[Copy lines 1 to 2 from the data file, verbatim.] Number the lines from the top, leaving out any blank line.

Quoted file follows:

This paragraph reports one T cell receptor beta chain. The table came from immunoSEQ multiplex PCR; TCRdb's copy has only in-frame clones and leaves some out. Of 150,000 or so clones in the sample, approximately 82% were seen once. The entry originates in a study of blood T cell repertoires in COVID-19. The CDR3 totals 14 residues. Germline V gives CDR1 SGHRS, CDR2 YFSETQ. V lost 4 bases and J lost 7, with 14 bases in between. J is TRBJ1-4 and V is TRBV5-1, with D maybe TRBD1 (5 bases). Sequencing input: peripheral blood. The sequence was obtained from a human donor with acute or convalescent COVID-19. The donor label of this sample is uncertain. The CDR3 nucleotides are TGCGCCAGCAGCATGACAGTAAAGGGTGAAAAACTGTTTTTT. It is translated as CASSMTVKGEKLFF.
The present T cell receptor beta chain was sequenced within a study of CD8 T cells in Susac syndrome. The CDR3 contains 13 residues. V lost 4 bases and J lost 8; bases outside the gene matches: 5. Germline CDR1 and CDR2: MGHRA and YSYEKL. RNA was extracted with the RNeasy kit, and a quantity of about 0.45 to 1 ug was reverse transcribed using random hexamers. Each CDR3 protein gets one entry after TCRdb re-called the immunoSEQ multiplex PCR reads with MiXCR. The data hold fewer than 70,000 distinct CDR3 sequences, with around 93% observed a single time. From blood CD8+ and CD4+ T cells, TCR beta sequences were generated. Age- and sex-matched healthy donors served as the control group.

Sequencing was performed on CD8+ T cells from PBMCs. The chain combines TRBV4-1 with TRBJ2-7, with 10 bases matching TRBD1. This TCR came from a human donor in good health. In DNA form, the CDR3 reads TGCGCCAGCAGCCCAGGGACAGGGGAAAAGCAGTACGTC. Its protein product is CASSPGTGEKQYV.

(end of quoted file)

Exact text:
This paragraph reports one T cell receptor beta chain. The table came from immunoSEQ multiplex PCR; TCRdb's copy has only in-frame clones and leaves some out. Of 150,000 or so clones in the sample, approximately 82% were seen once. The entry originates in a study of blood T cell repertoires in COVID-19. The CDR3 totals 14 residues. Germline V gives CDR1 SGHRS, CDR2 YFSETQ. V lost 4 bases and J lost 7, with 14 bases in between. J is TRBJ1-4 and V is TRBV5-1, with D maybe TRBD1 (5 bases). Sequencing input: peripheral blood. The sequence was obtained from a human donor with acute or convalescent COVID-19. The donor label of this sample is uncertain. The CDR3 nucleotides are TGCGCCAGCAGCATGACAGTAAAGGGTGAAAAACTGTTTTTT. It is translated as CASSMTVKGEKLFF.
The present T cell receptor beta chain was sequenced within a study of CD8 T cells in Susac syndrome. The CDR3 contains 13 residues. V lost 4 bases and J lost 8; bases outside the gene matches: 5. Germline CDR1 and CDR2: MGHRA and YSYEKL. RNA was extracted with the RNeasy kit, and a quantity of about 0.45 to 1 ug was reverse transcribed using random hexamers. Each CDR3 protein gets one entry after TCRdb re-called the immunoSEQ multiplex PCR reads with MiXCR. The data hold fewer than 70,000 distinct CDR3 sequences, with around 93% observed a single time. From blood CD8+ and CD4+ T cells, TCR beta sequences were generated. Age- and sex-matched healthy donors served as the control group.